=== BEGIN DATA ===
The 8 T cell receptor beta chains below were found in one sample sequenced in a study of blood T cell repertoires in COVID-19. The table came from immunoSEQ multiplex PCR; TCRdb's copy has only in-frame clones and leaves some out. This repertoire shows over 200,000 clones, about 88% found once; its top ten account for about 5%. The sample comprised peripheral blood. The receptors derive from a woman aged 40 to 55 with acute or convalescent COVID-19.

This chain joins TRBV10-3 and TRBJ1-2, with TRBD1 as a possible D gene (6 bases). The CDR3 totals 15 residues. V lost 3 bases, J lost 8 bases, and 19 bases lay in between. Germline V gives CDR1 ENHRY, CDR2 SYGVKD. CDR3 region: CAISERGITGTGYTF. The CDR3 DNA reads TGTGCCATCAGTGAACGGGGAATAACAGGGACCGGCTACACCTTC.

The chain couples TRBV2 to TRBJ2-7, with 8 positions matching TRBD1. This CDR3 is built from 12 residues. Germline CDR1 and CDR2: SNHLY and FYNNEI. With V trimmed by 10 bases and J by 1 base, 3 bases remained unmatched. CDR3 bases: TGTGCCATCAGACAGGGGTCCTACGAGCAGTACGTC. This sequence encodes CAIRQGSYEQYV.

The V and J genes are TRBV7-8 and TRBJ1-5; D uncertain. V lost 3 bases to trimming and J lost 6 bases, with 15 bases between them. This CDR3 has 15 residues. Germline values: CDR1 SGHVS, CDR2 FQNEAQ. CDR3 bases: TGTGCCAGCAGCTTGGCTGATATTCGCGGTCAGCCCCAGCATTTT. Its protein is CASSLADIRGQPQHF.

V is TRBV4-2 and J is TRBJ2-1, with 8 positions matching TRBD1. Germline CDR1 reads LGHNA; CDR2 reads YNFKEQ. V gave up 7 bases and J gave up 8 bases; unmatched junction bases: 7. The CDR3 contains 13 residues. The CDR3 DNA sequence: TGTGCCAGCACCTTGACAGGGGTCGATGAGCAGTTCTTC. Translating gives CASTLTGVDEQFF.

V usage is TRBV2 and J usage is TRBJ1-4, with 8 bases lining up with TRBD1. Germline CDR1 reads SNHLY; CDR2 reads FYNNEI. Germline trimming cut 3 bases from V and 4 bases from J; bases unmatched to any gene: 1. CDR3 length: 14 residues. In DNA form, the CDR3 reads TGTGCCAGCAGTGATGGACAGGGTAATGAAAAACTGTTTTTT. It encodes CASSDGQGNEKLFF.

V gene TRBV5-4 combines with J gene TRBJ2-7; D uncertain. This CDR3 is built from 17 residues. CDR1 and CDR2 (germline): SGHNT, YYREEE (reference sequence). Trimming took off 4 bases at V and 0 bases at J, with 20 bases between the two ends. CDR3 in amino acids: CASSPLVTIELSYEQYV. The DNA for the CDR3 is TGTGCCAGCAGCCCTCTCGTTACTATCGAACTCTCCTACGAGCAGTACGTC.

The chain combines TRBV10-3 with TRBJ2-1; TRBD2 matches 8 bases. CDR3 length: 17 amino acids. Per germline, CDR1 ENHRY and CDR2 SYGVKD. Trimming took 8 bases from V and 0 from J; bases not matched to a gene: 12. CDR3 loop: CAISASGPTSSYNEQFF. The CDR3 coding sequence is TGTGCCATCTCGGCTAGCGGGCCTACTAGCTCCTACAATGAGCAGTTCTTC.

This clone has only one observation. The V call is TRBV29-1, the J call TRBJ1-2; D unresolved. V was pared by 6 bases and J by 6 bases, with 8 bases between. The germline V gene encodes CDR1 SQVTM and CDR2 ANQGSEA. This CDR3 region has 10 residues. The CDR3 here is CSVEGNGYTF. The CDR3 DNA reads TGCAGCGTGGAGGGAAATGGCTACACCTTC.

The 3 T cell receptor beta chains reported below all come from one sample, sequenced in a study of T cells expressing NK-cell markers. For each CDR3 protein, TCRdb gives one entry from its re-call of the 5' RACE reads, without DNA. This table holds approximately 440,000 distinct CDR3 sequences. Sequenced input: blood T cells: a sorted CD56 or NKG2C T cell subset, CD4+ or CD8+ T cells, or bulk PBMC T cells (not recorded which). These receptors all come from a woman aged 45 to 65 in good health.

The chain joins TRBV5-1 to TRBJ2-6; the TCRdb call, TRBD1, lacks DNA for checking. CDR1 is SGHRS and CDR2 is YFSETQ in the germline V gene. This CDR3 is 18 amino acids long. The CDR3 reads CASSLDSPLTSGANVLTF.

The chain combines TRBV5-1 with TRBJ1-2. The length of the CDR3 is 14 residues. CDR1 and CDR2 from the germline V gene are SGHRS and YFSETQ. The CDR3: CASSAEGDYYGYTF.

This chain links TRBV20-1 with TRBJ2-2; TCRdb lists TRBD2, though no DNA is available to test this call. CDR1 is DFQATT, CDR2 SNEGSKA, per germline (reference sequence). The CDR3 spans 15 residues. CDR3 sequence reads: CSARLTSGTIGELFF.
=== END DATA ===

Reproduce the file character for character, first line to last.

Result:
The 8 T cell receptor beta chains below were found in one sample sequenced in a study of blood T cell repertoires in COVID-19. The table came from immunoSEQ multiplex PCR; TCRdb's copy has only in-frame clones and leaves some out. This repertoire shows over 200,000 clones, about 88% found once; its top ten account for about 5%. The sample comprised peripheral blood. The receptors derive from a woman aged 40 to 55 with acute or convalescent COVID-19.

This chain joins TRBV10-3 and TRBJ1-2, with TRBD1 as a possible D gene (6 bases). The CDR3 totals 15 residues. V lost 3 bases, J lost 8 bases, and 19 bases lay in between. Germline V gives CDR1 ENHRY, CDR2 SYGVKD. CDR3 region: CAISERGITGTGYTF. The CDR3 DNA reads TGTGCCATCAGTGAACGGGGAATAACAGGGACCGGCTACACCTTC.

The chain couples TRBV2 to TRBJ2-7, with 8 positions matching TRBD1. This CDR3 is built from 12 residues. Germline CDR1 and CDR2: SNHLY and FYNNEI. With V trimmed by 10 bases and J by 1 base, 3 bases remained unmatched. CDR3 bases: TGTGCCATCAGACAGGGGTCCTACGAGCAGTACGTC. This sequence encodes CAIRQGSYEQYV.

The V and J genes are TRBV7-8 and TRBJ1-5; D uncertain. V lost 3 bases to trimming and J lost 6 bases, with 15 bases between them. This CDR3 has 15 residues. Germline values: CDR1 SGHVS, CDR2 FQNEAQ. CDR3 bases: TGTGCCAGCAGCTTGGCTGATATTCGCGGTCAGCCCCAGCATTTT. Its protein is CASSLADIRGQPQHF.

V is TRBV4-2 and J is TRBJ2-1, with 8 positions matching TRBD1. Germline CDR1 reads LGHNA; CDR2 reads YNFKEQ. V gave up 7 bases and J gave up 8 bases; unmatched junction bases: 7. The CDR3 contains 13 residues. The CDR3 DNA sequence: TGTGCCAGCACCTTGACAGGGGTCGATGAGCAGTTCTTC. Translating gives CASTLTGVDEQFF.

V usage is TRBV2 and J usage is TRBJ1-4, with 8 bases lining up with TRBD1. Germline CDR1 reads SNHLY; CDR2 reads FYNNEI. Germline trimming cut 3 bases from V and 4 bases from J; bases unmatched to any gene: 1. CDR3 length: 14 residues. In DNA form, the CDR3 reads TGTGCCAGCAGTGATGGACAGGGTAATGAAAAACTGTTTTTT. It encodes CASSDGQGNEKLFF.

V gene TRBV5-4 combines with J gene TRBJ2-7; D uncertain. This CDR3 is built from 17 residues. CDR1 and CDR2 (germline): SGHNT, YYREEE (reference sequence). Trimming took off 4 bases at V and 0 bases at J, with 20 bases between the two ends. CDR3 in amino acids: CASSPLVTIELSYEQYV. The DNA for the CDR3 is TGTGCCAGCAGCCCTCTCGTTACTATCGAACTCTCCTACGAGCAGTACGTC.

The chain combines TRBV10-3 with TRBJ2-1; TRBD2 matches 8 bases. CDR3 length: 17 amino acids. Per germline, CDR1 ENHRY and CDR2 SYGVKD. Trimming took 8 bases from V and 0 from J; bases not matched to a gene: 12. CDR3 loop: CAISASGPTSSYNEQFF. The CDR3 coding sequence is TGTGCCATCTCGGCTAGCGGGCCTACTAGCTCCTACAATGAGCAGTTCTTC.

This clone has only one observation. The V call is TRBV29-1, the J call TRBJ1-2; D unresolved. V was pared by 6 bases and J by 6 bases, with 8 bases between. The germline V gene encodes CDR1 SQVTM and CDR2 ANQGSEA. This CDR3 region has 10 residues. The CDR3 here is CSVEGNGYTF. The CDR3 DNA reads TGCAGCGTGGAGGGAAATGGCTACACCTTC.

The 3 T cell receptor beta chains reported below all come from one sample, sequenced in a study of T cells expressing NK-cell markers. For each CDR3 protein, TCRdb gives one entry from its re-call of the 5' RACE reads, without DNA. This table holds approximately 440,000 distinct CDR3 sequences. Sequenced input: blood T cells: a sorted CD56 or NKG2C T cell subset, CD4+ or CD8+ T cells, or bulk PBMC T cells (not recorded which). These receptors all come from a woman aged 45 to 65 in good health.

The chain joins TRBV5-1 to TRBJ2-6; the TCRdb call, TRBD1, lacks DNA for checking. CDR1 is SGHRS and CDR2 is YFSETQ in the germline V gene. This CDR3 is 18 amino acids long. The CDR3 reads CASSLDSPLTSGANVLTF.

The chain combines TRBV5-1 with TRBJ1-2. The length of the CDR3 is 14 residues. CDR1 and CDR2 from the germline V gene are SGHRS and YFSETQ. The CDR3: CASSAEGDYYGYTF.

This chain links TRBV20-1 with TRBJ2-2; TCRdb lists TRBD2, though no DNA is available to test this call. CDR1 is DFQATT, CDR2 SNEGSKA, per germline (reference sequence). The CDR3 spans 15 residues. CDR3 sequence reads: CSARLTSGTIGELFF.